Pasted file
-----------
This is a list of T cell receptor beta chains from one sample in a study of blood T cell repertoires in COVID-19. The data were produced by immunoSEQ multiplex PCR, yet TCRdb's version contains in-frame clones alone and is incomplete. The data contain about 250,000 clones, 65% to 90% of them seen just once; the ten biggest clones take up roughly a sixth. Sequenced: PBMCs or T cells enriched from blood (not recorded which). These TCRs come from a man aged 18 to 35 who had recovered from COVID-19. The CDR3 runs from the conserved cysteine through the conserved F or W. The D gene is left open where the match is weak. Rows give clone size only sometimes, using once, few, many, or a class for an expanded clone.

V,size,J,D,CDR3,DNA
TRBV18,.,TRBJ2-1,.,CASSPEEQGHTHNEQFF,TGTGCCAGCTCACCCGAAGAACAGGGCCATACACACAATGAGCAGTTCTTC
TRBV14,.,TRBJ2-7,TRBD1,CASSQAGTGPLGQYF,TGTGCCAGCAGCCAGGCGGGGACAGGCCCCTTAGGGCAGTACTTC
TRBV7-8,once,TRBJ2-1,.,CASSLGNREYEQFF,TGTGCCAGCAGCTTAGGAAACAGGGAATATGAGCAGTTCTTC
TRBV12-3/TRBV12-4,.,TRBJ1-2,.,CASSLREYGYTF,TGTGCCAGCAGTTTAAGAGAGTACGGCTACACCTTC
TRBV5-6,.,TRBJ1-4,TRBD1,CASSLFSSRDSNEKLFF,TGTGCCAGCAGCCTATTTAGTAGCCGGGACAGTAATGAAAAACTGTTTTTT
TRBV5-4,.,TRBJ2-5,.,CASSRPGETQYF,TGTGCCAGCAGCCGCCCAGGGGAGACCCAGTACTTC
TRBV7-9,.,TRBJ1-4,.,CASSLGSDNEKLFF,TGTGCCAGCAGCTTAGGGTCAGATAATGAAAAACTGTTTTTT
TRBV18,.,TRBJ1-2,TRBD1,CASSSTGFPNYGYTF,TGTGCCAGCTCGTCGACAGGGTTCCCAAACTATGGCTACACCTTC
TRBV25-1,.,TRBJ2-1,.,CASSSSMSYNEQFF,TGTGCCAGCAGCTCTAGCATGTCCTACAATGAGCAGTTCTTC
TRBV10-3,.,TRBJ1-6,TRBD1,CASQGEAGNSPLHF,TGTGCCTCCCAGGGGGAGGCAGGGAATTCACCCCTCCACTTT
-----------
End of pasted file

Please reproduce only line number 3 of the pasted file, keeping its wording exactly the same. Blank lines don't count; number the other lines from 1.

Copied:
TRBV18,.,TRBJ2-1,.,CASSPEEQGHTHNEQFF,TGTGCCAGCTCACCCGAAGAACAGGGCCATACACACAATGAGCAGTTCTTC